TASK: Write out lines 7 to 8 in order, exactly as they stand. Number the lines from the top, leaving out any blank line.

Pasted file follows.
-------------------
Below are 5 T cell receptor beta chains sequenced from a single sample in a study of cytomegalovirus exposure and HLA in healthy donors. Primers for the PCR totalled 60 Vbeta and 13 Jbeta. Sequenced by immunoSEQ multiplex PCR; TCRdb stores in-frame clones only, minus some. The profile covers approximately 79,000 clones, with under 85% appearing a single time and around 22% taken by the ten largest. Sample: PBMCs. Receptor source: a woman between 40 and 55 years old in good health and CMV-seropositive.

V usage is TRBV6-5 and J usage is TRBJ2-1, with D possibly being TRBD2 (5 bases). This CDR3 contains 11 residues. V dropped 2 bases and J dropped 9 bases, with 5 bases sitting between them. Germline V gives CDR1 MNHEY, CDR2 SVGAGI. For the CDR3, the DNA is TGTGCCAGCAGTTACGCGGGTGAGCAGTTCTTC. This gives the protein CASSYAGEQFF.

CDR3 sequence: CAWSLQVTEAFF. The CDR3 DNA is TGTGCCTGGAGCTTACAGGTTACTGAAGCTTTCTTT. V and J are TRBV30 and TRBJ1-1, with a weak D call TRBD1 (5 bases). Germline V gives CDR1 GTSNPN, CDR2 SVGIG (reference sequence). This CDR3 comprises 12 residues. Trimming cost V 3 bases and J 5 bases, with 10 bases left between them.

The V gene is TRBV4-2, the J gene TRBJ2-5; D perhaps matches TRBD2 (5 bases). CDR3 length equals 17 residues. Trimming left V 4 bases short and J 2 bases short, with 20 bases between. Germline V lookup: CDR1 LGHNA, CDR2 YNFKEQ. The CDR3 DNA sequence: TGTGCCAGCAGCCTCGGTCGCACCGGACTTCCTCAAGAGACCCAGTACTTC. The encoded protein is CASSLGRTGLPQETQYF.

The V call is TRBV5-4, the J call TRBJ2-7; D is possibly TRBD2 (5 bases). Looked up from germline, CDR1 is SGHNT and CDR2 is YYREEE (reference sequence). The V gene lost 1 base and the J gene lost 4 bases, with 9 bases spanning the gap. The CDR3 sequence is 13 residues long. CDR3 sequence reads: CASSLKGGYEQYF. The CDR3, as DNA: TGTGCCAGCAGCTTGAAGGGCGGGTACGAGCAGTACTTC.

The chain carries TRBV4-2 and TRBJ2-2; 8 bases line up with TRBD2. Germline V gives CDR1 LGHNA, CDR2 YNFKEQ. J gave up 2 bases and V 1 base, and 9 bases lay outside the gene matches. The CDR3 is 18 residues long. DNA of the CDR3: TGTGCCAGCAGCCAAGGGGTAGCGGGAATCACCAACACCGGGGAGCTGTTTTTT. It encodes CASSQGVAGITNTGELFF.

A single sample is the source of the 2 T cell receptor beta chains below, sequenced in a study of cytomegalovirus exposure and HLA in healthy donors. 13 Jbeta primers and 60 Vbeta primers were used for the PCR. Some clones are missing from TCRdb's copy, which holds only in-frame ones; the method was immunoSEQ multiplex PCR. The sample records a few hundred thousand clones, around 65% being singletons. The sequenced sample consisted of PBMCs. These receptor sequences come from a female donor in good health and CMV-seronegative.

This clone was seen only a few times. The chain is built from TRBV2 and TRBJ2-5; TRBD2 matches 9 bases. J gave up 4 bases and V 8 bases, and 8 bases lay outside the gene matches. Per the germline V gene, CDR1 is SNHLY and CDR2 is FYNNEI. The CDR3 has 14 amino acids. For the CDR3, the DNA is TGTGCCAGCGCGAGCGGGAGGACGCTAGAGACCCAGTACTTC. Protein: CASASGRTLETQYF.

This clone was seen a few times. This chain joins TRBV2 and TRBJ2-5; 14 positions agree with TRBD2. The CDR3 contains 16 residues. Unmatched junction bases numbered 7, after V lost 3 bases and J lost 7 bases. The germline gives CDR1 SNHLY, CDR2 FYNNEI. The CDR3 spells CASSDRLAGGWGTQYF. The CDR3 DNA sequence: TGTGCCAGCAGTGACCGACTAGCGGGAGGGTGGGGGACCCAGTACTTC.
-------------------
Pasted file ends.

A single sample is the source of the 2 T cell receptor beta chains below, sequenced in a study of cytomegalovirus exposure and HLA in healthy donors. 13 Jbeta primers and 60 Vbeta primers were used for the PCR. Some clones are missing from TCRdb's copy, which holds only in-frame ones; the method was immunoSEQ multiplex PCR. The sample records a few hundred thousand clones, around 65% being singletons. The sequenced sample consisted of PBMCs. These receptor sequences come from a female donor in good health and CMV-seronegative.

This clone was seen only a few times. The chain is built from TRBV2 and TRBJ2-5; TRBD2 matches 9 bases. J gave up 4 bases and V 8 bases, and 8 bases lay outside the gene matches. Per the germline V gene, CDR1 is SNHLY and CDR2 is FYNNEI. The CDR3 has 14 amino acids. For the CDR3, the DNA is TGTGCCAGCGCGAGCGGGAGGACGCTAGAGACCCAGTACTTC. Protein: CASASGRTLETQYF.